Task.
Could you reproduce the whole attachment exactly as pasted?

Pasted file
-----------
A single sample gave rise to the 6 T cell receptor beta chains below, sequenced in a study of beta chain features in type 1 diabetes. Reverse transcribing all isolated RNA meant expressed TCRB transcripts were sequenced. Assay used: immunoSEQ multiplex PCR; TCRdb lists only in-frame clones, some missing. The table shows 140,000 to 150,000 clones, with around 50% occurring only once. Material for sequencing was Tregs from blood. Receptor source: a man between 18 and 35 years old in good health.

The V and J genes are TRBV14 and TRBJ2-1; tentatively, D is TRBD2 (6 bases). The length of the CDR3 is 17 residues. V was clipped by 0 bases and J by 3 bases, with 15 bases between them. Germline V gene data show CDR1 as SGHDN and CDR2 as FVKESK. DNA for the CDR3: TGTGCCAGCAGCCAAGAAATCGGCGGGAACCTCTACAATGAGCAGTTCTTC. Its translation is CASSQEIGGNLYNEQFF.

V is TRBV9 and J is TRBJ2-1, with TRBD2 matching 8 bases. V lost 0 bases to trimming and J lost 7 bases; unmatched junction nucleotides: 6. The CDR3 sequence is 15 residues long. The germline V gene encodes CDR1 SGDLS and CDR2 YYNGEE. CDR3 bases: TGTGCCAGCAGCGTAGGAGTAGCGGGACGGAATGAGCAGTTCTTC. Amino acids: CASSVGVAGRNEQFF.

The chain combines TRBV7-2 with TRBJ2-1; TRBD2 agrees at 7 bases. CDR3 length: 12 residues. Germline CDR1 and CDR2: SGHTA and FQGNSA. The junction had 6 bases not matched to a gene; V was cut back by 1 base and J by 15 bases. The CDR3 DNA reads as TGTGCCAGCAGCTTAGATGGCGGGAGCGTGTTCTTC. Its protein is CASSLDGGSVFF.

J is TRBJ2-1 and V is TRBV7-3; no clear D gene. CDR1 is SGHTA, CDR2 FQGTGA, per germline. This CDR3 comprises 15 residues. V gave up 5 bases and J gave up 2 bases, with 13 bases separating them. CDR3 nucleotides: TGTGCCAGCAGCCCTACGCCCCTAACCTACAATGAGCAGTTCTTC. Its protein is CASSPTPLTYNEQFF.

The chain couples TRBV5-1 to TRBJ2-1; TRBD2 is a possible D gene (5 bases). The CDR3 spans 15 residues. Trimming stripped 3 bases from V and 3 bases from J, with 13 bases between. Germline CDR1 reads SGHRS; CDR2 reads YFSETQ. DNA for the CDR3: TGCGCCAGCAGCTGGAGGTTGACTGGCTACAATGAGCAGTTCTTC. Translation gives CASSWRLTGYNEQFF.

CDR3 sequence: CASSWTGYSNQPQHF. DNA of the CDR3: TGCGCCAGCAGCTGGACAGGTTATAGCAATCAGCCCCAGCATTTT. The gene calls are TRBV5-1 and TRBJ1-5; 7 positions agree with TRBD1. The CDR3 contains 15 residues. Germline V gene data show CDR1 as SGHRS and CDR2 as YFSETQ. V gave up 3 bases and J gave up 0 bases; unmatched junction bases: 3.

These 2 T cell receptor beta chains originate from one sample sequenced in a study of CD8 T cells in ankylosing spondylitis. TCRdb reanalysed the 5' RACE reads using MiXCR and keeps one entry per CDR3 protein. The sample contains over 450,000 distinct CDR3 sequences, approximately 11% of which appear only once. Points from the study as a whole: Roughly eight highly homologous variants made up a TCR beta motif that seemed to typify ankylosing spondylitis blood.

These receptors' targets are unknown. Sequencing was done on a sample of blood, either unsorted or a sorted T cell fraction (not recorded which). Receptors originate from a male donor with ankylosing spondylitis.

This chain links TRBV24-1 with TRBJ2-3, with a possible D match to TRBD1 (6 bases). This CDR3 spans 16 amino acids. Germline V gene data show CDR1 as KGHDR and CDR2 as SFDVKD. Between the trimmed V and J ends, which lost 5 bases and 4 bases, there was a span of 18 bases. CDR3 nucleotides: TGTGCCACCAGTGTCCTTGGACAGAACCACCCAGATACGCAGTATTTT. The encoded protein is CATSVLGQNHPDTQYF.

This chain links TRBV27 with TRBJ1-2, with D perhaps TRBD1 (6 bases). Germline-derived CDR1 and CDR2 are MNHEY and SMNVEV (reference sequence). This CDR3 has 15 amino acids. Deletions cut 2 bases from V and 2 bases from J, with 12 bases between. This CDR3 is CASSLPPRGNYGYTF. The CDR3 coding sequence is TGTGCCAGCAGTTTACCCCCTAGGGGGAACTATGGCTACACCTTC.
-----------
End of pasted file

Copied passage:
A single sample gave rise to the 6 T cell receptor beta chains below, sequenced in a study of beta chain features in type 1 diabetes. Reverse transcribing all isolated RNA meant expressed TCRB transcripts were sequenced. Assay used: immunoSEQ multiplex PCR; TCRdb lists only in-frame clones, some missing. The table shows 140,000 to 150,000 clones, with around 50% occurring only once. Material for sequencing was Tregs from blood. Receptor source: a man between 18 and 35 years old in good health.

The V and J genes are TRBV14 and TRBJ2-1; tentatively, D is TRBD2 (6 bases). The length of the CDR3 is 17 residues. V was clipped by 0 bases and J by 3 bases, with 15 bases between them. Germline V gene data show CDR1 as SGHDN and CDR2 as FVKESK. DNA for the CDR3: TGTGCCAGCAGCCAAGAAATCGGCGGGAACCTCTACAATGAGCAGTTCTTC. Its translation is CASSQEIGGNLYNEQFF.

V is TRBV9 and J is TRBJ2-1, with TRBD2 matching 8 bases. V lost 0 bases to trimming and J lost 7 bases; unmatched junction nucleotides: 6. The CDR3 sequence is 15 residues long. The germline V gene encodes CDR1 SGDLS and CDR2 YYNGEE. CDR3 bases: TGTGCCAGCAGCGTAGGAGTAGCGGGACGGAATGAGCAGTTCTTC. Amino acids: CASSVGVAGRNEQFF.

The chain combines TRBV7-2 with TRBJ2-1; TRBD2 agrees at 7 bases. CDR3 length: 12 residues. Germline CDR1 and CDR2: SGHTA and FQGNSA. The junction had 6 bases not matched to a gene; V was cut back by 1 base and J by 15 bases. The CDR3 DNA reads as TGTGCCAGCAGCTTAGATGGCGGGAGCGTGTTCTTC. Its protein is CASSLDGGSVFF.

J is TRBJ2-1 and V is TRBV7-3; no clear D gene. CDR1 is SGHTA, CDR2 FQGTGA, per germline. This CDR3 comprises 15 residues. V gave up 5 bases and J gave up 2 bases, with 13 bases separating them. CDR3 nucleotides: TGTGCCAGCAGCCCTACGCCCCTAACCTACAATGAGCAGTTCTTC. Its protein is CASSPTPLTYNEQFF.

The chain couples TRBV5-1 to TRBJ2-1; TRBD2 is a possible D gene (5 bases). The CDR3 spans 15 residues. Trimming stripped 3 bases from V and 3 bases from J, with 13 bases between. Germline CDR1 reads SGHRS; CDR2 reads YFSETQ. DNA for the CDR3: TGCGCCAGCAGCTGGAGGTTGACTGGCTACAATGAGCAGTTCTTC. Translation gives CASSWRLTGYNEQFF.

CDR3 sequence: CASSWTGYSNQPQHF. DNA of the CDR3: TGCGCCAGCAGCTGGACAGGTTATAGCAATCAGCCCCAGCATTTT. The gene calls are TRBV5-1 and TRBJ1-5; 7 positions agree with TRBD1. The CDR3 contains 15 residues. Germline V gene data show CDR1 as SGHRS and CDR2 as YFSETQ. V gave up 3 bases and J gave up 0 bases; unmatched junction bases: 3.

These 2 T cell receptor beta chains originate from one sample sequenced in a study of CD8 T cells in ankylosing spondylitis. TCRdb reanalysed the 5' RACE reads using MiXCR and keeps one entry per CDR3 protein. The sample contains over 450,000 distinct CDR3 sequences, approximately 11% of which appear only once. Points from the study as a whole: Roughly eight highly homologous variants made up a TCR beta motif that seemed to typify ankylosing spondylitis blood.

These receptors' targets are unknown. Sequencing was done on a sample of blood, either unsorted or a sorted T cell fraction (not recorded which). Receptors originate from a male donor with ankylosing spondylitis.

This chain links TRBV24-1 with TRBJ2-3, with a possible D match to TRBD1 (6 bases). This CDR3 spans 16 amino acids. Germline V gene data show CDR1 as KGHDR and CDR2 as SFDVKD. Between the trimmed V and J ends, which lost 5 bases and 4 bases, there was a span of 18 bases. CDR3 nucleotides: TGTGCCACCAGTGTCCTTGGACAGAACCACCCAGATACGCAGTATTTT. The encoded protein is CATSVLGQNHPDTQYF.

This chain links TRBV27 with TRBJ1-2, with D perhaps TRBD1 (6 bases). Germline-derived CDR1 and CDR2 are MNHEY and SMNVEV (reference sequence). This CDR3 has 15 amino acids. Deletions cut 2 bases from V and 2 bases from J, with 12 bases between. This CDR3 is CASSLPPRGNYGYTF. The CDR3 coding sequence is TGTGCCAGCAGTTTACCCCCTAGGGGGAACTATGGCTACACCTTC.